Extract from the Autobiography of Thomas Jefferson Coolidge


January. Edward Everett, one of the most brilliant orators and ripest scholars in the world, died of apoplexy. When he was president of Harvard College I sat under him; but with all his ability he had not the necessary force to gain the admiration of the students, and his political life was a failure, partly owing to the fact that he and R. C. Winthrop took the unpopular side and endeavoured to prevent the Civil War by counselling moderation and justice. I had the same views and voted against the Republicans on the Whig side and after the end of the Whigs on the Democratic. But looking back I am convinced I was wrong. The country could not get on with slavery and the white men reared amidst slave institutions. Civil War could not be prevented and the country could not be saved except by suffering.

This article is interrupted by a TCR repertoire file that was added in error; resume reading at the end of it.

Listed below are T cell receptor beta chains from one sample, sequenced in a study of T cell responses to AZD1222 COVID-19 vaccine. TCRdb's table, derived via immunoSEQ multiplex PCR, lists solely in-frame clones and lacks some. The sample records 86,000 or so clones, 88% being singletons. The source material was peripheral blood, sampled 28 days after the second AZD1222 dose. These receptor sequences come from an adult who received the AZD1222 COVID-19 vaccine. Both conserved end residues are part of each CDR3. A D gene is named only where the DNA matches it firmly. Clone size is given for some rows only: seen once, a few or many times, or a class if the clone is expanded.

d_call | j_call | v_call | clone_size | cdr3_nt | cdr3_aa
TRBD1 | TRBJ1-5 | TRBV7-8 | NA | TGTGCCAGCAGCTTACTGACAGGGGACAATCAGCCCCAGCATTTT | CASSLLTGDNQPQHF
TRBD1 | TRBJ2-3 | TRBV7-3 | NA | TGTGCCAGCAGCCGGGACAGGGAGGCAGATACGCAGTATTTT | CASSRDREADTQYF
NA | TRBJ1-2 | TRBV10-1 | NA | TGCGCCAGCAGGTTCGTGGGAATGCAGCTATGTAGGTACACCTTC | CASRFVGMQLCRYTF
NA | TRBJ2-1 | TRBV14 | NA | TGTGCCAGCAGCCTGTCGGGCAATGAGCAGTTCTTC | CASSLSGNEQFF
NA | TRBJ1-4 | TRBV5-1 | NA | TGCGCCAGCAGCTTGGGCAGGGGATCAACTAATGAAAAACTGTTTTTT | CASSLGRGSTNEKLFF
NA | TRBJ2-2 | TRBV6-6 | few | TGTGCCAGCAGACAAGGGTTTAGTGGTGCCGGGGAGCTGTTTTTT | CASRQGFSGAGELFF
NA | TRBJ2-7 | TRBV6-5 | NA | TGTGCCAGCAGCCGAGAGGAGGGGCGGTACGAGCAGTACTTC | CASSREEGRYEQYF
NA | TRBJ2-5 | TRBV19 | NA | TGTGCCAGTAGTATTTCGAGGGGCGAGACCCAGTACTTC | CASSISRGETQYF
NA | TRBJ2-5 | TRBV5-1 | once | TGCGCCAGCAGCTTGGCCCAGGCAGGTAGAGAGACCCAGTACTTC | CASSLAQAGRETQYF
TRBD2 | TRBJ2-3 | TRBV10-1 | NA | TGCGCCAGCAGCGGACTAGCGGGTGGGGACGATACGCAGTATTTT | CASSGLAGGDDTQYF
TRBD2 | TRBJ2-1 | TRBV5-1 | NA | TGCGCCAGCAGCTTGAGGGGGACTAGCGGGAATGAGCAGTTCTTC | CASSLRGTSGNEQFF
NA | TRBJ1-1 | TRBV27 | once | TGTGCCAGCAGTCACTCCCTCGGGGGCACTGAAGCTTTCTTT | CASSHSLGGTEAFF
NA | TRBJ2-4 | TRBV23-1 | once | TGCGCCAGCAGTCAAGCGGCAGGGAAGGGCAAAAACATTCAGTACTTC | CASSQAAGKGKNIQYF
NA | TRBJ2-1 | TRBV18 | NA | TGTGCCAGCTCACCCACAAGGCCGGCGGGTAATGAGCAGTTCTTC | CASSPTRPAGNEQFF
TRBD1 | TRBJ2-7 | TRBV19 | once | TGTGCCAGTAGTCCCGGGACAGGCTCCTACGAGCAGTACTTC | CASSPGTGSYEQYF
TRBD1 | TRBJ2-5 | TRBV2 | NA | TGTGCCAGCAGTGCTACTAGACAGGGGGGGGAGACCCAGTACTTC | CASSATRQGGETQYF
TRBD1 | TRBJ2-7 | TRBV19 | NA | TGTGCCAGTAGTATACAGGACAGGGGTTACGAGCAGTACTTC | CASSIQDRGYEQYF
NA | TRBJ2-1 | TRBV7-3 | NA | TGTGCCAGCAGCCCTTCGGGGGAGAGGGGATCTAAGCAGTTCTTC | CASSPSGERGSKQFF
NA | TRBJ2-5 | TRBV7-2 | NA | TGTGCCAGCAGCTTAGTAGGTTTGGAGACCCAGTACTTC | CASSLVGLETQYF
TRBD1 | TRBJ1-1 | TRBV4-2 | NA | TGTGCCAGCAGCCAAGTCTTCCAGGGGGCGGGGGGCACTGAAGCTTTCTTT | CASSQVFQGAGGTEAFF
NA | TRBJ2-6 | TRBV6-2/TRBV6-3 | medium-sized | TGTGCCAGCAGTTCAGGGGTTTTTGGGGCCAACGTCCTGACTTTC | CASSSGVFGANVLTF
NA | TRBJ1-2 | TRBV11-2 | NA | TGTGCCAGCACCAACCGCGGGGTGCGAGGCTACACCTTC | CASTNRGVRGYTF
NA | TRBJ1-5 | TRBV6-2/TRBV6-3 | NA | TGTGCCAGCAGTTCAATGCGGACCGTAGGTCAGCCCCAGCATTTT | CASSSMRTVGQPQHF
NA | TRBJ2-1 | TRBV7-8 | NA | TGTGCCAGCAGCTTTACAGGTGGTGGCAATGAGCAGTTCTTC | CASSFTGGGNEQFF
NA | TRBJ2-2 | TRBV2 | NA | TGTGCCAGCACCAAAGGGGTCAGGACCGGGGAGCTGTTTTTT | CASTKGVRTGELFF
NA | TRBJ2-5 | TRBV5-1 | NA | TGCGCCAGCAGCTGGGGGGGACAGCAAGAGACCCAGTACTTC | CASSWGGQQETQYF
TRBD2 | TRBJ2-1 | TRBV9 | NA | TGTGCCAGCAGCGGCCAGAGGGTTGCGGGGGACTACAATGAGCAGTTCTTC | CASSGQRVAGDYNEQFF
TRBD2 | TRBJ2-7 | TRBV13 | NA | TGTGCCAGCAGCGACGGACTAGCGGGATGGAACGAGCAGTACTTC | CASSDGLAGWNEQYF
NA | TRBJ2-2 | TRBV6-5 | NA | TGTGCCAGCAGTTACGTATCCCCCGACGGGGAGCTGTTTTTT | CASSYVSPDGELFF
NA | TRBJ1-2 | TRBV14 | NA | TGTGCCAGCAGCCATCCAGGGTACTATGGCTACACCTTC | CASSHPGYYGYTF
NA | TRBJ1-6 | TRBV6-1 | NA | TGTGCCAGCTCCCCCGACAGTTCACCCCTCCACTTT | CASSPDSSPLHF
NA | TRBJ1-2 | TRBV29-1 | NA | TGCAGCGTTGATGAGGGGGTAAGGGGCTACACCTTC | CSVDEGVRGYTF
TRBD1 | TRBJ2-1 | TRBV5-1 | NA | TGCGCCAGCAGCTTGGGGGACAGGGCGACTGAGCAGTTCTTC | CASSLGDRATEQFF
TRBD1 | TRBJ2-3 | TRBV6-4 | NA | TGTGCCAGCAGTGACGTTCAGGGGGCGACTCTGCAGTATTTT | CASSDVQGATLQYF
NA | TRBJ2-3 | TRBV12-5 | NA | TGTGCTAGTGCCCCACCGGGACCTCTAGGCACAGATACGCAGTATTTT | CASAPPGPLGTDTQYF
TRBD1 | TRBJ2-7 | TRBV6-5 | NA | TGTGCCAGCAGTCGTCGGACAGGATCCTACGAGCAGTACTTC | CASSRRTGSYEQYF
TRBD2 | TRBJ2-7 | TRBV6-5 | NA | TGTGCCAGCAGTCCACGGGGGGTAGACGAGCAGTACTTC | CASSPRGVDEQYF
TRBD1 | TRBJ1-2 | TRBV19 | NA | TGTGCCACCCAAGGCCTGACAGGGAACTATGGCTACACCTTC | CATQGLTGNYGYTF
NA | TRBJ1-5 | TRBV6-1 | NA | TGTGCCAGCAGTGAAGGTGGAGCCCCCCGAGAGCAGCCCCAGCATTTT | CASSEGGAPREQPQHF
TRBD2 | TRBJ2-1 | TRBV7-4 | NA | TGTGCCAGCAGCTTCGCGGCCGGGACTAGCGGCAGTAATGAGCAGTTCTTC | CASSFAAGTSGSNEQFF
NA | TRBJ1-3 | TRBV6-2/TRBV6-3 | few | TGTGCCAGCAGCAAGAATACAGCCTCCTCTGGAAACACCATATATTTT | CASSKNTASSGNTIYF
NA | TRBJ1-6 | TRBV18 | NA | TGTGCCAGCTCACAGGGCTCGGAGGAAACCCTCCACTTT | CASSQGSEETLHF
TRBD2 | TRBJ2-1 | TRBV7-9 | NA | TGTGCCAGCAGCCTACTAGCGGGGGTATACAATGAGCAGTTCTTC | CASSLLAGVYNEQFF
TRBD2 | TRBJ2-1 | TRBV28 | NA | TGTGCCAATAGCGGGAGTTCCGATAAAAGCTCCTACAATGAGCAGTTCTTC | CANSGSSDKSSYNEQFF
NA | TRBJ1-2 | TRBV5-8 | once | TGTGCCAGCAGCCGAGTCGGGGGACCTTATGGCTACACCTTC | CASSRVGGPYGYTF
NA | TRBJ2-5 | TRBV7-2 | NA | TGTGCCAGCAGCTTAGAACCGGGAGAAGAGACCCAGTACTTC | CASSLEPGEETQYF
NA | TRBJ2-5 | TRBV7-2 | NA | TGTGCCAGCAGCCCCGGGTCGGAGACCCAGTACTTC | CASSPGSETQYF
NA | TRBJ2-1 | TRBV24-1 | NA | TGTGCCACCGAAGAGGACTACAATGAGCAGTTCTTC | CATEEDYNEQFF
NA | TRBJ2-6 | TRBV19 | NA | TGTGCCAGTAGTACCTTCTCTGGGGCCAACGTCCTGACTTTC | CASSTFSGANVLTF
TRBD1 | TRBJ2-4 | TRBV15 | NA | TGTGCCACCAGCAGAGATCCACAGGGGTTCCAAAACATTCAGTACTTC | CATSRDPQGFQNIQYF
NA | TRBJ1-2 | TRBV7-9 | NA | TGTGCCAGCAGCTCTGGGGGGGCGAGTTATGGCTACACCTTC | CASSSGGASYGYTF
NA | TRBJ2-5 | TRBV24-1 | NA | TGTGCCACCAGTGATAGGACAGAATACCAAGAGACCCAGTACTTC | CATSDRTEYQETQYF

I received news of the arrival in England of my Uncle George Randolph, rebel general and Secretary of War. He was far gone in consumption. He intended passing the winter in Pau with the hope of returning to his country in the spring. I sent Mr. Russell Sturgis some money for him, as I feared his finances might be as dilapidated as his cause. . . .

. . . Richmond fell April 3, and General Lee and his army surrendered to General Grant April 9. Thus ended the most abominable and wicked civil war. It was brought on by the South, and they paid the penalty.

Good Friday, April 14. Lincoln was assassinated by J. Wilkes Booth.

Published in The Autobiography of T. Jefferson Coolidge, 1831–1920 (Boston: Houghton Mifflin Company, 1923), 49–50.